Relay Pumping Operations


C. Putting Relay into Operation

  1. Operation always begins with source pumper

  2. Largest capacity pumper used at source

  3. If relay being supplied from draft, source pumper have to develop higher net pump discharge

      pressure than other pumpers in relay

  4. Higher net pump discharge pressure needed because relay pumpers will have residual pressure at

      intake to reduce amount of pressure needed from pump

  5. Important to remember that maximum capacity of relay determined by capacity of smallest pump

      and smallest hoseline used

  6. Once water supply established, source pumper opens uncapped discharge or allows water to

      waste through dump line until first relay pumper ready for water

  7. Failure to keep water through pump could result in loss of prime

  8. Discharge pressure built up to desired value by increasing throttle

  9. Dump line discharge valve slowly closed to keep from wasting all water from water supply

  10. Relay pumper waiting for water with dump line or discharge open and pump out of gear

  11. When both source pumper and relay pumper ready, discharge supplying hoseline on source 

        pumper opened while valve on dump line closed in coordinated action

  12. Discharge to supply line opened slowly to prevent sudden discharge into empty hoseline

  13. Water begins to move from source pumper to relay pumper

  14. As water fills line, air forced through pump and out open dump line of relay pumper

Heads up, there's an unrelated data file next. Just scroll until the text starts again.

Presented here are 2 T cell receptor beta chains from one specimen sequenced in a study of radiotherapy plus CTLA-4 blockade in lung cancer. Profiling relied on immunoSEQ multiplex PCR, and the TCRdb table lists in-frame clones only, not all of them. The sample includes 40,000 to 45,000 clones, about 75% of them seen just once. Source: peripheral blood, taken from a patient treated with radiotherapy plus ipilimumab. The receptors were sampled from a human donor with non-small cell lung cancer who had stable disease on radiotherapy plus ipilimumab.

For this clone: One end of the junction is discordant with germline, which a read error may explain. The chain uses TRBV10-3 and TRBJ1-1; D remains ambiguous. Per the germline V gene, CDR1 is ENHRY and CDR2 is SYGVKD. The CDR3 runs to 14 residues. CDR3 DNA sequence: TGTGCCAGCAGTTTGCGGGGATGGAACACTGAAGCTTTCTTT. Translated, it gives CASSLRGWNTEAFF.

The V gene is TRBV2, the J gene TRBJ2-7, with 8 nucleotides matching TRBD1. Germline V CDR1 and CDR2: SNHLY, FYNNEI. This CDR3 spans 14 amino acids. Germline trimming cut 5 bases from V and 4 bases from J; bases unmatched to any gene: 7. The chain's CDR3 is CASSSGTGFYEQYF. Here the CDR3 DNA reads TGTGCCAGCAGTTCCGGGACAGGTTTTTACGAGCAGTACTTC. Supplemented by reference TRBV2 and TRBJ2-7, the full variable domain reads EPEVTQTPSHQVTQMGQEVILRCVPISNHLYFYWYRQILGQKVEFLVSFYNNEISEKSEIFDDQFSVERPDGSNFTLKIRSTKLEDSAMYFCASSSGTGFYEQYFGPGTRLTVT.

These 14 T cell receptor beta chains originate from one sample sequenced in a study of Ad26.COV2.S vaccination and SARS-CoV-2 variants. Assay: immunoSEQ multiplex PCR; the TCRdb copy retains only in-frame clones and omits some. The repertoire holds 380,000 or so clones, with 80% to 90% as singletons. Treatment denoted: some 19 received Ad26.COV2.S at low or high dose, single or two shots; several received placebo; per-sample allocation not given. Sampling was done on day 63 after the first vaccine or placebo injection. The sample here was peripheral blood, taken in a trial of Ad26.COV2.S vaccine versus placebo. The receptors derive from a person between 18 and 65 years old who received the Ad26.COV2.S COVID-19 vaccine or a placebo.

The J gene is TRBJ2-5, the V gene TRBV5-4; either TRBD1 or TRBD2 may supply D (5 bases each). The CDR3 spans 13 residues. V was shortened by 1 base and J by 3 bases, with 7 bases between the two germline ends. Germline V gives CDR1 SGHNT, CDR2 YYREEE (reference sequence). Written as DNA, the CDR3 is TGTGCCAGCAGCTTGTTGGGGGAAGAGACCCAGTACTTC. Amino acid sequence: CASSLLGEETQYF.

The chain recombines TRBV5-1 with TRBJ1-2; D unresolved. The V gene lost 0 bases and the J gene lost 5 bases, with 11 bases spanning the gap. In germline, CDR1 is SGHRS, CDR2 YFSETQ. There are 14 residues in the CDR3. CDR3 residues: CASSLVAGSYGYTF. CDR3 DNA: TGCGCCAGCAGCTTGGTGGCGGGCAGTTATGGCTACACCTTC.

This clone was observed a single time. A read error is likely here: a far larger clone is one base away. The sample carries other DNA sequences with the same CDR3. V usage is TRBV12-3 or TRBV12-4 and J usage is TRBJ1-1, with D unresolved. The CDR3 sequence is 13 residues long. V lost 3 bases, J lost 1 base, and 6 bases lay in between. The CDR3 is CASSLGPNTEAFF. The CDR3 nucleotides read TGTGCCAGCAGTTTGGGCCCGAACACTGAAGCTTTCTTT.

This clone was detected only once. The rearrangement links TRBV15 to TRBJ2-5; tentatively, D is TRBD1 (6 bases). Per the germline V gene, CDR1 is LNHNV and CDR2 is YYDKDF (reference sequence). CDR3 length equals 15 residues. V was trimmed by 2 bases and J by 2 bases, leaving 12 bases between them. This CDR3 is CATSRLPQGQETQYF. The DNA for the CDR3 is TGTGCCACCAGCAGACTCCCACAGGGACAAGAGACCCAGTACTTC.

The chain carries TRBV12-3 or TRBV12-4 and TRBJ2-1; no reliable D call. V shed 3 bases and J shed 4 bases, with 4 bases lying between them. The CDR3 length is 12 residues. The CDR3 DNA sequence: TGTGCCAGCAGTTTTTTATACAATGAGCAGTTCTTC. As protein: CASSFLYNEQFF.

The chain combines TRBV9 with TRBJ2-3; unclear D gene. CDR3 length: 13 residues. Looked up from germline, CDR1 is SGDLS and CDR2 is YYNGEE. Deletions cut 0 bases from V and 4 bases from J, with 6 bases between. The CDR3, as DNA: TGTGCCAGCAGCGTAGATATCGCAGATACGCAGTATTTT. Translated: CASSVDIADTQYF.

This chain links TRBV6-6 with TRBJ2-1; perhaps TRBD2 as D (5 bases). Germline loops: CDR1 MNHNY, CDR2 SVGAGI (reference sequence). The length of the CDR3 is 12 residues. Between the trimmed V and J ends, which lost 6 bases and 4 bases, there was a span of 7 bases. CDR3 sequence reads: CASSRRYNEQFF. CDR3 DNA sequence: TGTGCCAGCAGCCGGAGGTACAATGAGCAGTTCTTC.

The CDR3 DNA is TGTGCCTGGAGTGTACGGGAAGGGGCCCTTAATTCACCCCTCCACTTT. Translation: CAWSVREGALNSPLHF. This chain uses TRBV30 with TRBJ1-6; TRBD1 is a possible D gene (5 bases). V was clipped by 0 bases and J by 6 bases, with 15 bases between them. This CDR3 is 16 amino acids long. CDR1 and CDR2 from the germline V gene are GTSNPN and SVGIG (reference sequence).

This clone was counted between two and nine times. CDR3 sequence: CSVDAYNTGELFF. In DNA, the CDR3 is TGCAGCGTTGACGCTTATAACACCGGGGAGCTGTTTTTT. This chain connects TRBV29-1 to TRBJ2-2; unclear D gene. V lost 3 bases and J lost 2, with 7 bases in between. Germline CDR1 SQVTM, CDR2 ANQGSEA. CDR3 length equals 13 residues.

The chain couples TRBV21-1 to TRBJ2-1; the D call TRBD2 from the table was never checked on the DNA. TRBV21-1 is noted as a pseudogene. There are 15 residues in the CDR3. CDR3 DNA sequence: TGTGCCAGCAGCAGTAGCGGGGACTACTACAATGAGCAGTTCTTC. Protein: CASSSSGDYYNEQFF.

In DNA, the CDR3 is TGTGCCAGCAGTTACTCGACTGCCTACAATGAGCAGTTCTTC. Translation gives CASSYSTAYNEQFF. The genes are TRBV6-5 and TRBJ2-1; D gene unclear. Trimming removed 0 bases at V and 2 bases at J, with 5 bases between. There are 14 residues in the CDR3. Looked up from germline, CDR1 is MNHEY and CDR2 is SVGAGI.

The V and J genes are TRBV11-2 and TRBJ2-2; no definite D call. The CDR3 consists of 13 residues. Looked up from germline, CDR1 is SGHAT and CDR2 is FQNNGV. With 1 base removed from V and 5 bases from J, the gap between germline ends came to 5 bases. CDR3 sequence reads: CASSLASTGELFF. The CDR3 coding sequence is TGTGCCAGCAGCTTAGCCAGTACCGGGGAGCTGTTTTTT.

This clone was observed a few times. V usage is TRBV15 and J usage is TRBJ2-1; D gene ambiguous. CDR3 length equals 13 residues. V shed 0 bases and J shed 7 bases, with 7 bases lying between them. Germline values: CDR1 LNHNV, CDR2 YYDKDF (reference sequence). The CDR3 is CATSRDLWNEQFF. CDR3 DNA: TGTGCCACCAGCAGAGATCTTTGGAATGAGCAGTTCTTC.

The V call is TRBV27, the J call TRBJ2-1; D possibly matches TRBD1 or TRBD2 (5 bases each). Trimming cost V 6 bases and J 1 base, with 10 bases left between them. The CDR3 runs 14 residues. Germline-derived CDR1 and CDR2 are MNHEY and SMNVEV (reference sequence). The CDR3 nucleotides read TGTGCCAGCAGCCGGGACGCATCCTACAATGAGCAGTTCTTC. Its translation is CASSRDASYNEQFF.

15. When water comes out of dump line, pump on relay pumper engaged

  16. Another option to start relay, or at least fill hoselines, with water from apparatus water tank

  17. Works best on short relays using 3-incbh hose

  18. On long lays of LDH, may not be possible to completely fill hose between two pumpers

  19. Most desirable to maintain intake pressure of 20 to 30 psi

  20. If relay pumper receiving intake pressure greater than 50 psi, valve to dump line on relay pumper

        adjusted to limit residual to 50 psi maximum

  21. Pump discharge pressure increases as throttle setting on relay pumper increased; therefore, valve

       to dump line gated down to maintain 50 psi residual pressure

  22. If dump line allowed to flow unrestricted, friction loss would increase in hoseline from source

        pumper to point pump would go into cavitation

  23. Once pump discharge pressure on relay pumper reached desired pressure with water being

       discharged, portion of relay established and no further adjustments necessary

  24. When next relay pumper ready for water, same procedure followed

  25. First relay pumper opens discharge valve supplying next pumper while closing dump line on

        coordinated basis

  26. Next relay pumper allows water to discharge through dump line and follows same procedure used

        by first relay pumper receiving water from source pumper

  27. When water reaches attack pumper, operator bleed out air from supply line by opening bleeder

        valve on intake being used

  28. Intake valve on attack pumper opened and water supply established through relay

  29. When one attack line shut down, operator opens dump line to allow water to flow and prevent

        dangerous pressure buildup in relay

D. Operating the Relay

  1. Once relay in operation and water moving, pump operators set automatic pressure control devices

  2. Use of automatic pressure control devices essential when operating in relay due to cumulative

      nature of pressure increases when changes in flow occur

  3. Auxiliary cooler adjusted as necessary to maintain proper engine operating temperature over

      extended periods of time

  4. If pumper equipped with intake relief valve put in service

  5. If valve adjustable, set to discharge at 10 psi above static pressure of water system attached to or

     10 psi above discharge pressure of previous pumper in relay

  6. At no time should relief valve be set for higher amount than safe working pressure of hose